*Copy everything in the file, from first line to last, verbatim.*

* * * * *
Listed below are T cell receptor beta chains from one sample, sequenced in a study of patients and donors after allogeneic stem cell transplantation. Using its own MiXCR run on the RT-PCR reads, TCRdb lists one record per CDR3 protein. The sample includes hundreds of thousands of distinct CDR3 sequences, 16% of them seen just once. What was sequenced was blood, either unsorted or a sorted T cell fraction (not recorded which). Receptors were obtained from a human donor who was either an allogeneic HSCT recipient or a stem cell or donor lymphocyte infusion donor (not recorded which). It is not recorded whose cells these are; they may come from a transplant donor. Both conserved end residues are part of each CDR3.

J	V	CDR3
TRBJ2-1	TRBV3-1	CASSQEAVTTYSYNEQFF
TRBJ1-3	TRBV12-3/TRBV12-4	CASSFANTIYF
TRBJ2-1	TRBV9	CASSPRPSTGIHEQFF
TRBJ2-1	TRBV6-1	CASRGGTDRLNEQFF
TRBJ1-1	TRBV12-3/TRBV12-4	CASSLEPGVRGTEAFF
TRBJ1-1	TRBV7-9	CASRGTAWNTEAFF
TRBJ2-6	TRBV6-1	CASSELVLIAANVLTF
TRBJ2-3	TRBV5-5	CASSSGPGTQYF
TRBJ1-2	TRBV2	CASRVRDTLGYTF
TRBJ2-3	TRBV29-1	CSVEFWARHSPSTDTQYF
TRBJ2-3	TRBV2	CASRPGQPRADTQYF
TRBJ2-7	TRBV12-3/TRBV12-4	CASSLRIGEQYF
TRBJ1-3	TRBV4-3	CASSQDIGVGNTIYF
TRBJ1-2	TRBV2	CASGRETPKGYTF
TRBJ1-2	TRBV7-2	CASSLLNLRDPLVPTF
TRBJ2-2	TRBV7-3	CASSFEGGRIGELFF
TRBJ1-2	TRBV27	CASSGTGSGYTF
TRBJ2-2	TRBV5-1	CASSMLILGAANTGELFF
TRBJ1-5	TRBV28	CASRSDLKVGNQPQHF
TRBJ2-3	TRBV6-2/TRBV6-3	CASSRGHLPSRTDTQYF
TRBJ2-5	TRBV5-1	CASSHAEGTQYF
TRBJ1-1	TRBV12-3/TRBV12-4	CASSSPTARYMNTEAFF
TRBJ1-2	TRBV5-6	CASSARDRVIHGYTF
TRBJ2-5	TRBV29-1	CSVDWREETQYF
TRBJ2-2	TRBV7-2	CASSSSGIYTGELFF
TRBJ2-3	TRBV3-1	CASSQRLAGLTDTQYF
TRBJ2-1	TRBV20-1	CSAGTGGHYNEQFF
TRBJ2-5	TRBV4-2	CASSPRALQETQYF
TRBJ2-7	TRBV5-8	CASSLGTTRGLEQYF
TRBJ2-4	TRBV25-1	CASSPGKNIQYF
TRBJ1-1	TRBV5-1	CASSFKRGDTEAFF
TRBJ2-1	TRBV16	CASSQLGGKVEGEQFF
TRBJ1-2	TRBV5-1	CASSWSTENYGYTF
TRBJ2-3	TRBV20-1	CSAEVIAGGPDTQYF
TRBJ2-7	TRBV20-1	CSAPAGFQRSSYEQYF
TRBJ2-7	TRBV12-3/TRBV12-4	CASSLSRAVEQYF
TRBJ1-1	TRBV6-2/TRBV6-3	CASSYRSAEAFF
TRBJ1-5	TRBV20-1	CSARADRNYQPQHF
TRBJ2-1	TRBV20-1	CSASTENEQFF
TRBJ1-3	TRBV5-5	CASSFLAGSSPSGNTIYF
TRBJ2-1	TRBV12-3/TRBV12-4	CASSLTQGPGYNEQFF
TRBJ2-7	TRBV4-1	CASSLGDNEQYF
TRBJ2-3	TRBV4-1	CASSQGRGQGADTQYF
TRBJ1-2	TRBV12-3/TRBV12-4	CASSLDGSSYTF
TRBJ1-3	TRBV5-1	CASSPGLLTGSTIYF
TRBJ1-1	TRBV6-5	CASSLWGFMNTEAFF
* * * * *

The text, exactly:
Listed below are T cell receptor beta chains from one sample, sequenced in a study of patients and donors after allogeneic stem cell transplantation. Using its own MiXCR run on the RT-PCR reads, TCRdb lists one record per CDR3 protein. The sample includes hundreds of thousands of distinct CDR3 sequences, 16% of them seen just once. What was sequenced was blood, either unsorted or a sorted T cell fraction (not recorded which). Receptors were obtained from a human donor who was either an allogeneic HSCT recipient or a stem cell or donor lymphocyte infusion donor (not recorded which). It is not recorded whose cells these are; they may come from a transplant donor. Both conserved end residues are part of each CDR3.

J	V	CDR3
TRBJ2-1	TRBV3-1	CASSQEAVTTYSYNEQFF
TRBJ1-3	TRBV12-3/TRBV12-4	CASSFANTIYF
TRBJ2-1	TRBV9	CASSPRPSTGIHEQFF
TRBJ2-1	TRBV6-1	CASRGGTDRLNEQFF
TRBJ1-1	TRBV12-3/TRBV12-4	CASSLEPGVRGTEAFF
TRBJ1-1	TRBV7-9	CASRGTAWNTEAFF
TRBJ2-6	TRBV6-1	CASSELVLIAANVLTF
TRBJ2-3	TRBV5-5	CASSSGPGTQYF
TRBJ1-2	TRBV2	CASRVRDTLGYTF
TRBJ2-3	TRBV29-1	CSVEFWARHSPSTDTQYF
TRBJ2-3	TRBV2	CASRPGQPRADTQYF
TRBJ2-7	TRBV12-3/TRBV12-4	CASSLRIGEQYF
TRBJ1-3	TRBV4-3	CASSQDIGVGNTIYF
TRBJ1-2	TRBV2	CASGRETPKGYTF
TRBJ1-2	TRBV7-2	CASSLLNLRDPLVPTF
TRBJ2-2	TRBV7-3	CASSFEGGRIGELFF
TRBJ1-2	TRBV27	CASSGTGSGYTF
TRBJ2-2	TRBV5-1	CASSMLILGAANTGELFF
TRBJ1-5	TRBV28	CASRSDLKVGNQPQHF
TRBJ2-3	TRBV6-2/TRBV6-3	CASSRGHLPSRTDTQYF
TRBJ2-5	TRBV5-1	CASSHAEGTQYF
TRBJ1-1	TRBV12-3/TRBV12-4	CASSSPTARYMNTEAFF
TRBJ1-2	TRBV5-6	CASSARDRVIHGYTF
TRBJ2-5	TRBV29-1	CSVDWREETQYF
TRBJ2-2	TRBV7-2	CASSSSGIYTGELFF
TRBJ2-3	TRBV3-1	CASSQRLAGLTDTQYF
TRBJ2-1	TRBV20-1	CSAGTGGHYNEQFF
TRBJ2-5	TRBV4-2	CASSPRALQETQYF
TRBJ2-7	TRBV5-8	CASSLGTTRGLEQYF
TRBJ2-4	TRBV25-1	CASSPGKNIQYF
TRBJ1-1	TRBV5-1	CASSFKRGDTEAFF
TRBJ2-1	TRBV16	CASSQLGGKVEGEQFF
TRBJ1-2	TRBV5-1	CASSWSTENYGYTF
TRBJ2-3	TRBV20-1	CSAEVIAGGPDTQYF
TRBJ2-7	TRBV20-1	CSAPAGFQRSSYEQYF
TRBJ2-7	TRBV12-3/TRBV12-4	CASSLSRAVEQYF
TRBJ1-1	TRBV6-2/TRBV6-3	CASSYRSAEAFF
TRBJ1-5	TRBV20-1	CSARADRNYQPQHF
TRBJ2-1	TRBV20-1	CSASTENEQFF
TRBJ1-3	TRBV5-5	CASSFLAGSSPSGNTIYF
TRBJ2-1	TRBV12-3/TRBV12-4	CASSLTQGPGYNEQFF
TRBJ2-7	TRBV4-1	CASSLGDNEQYF
TRBJ2-3	TRBV4-1	CASSQGRGQGADTQYF
TRBJ1-2	TRBV12-3/TRBV12-4	CASSLDGSSYTF
TRBJ1-3	TRBV5-1	CASSPGLLTGSTIYF
TRBJ1-1	TRBV6-5	CASSLWGFMNTEAFF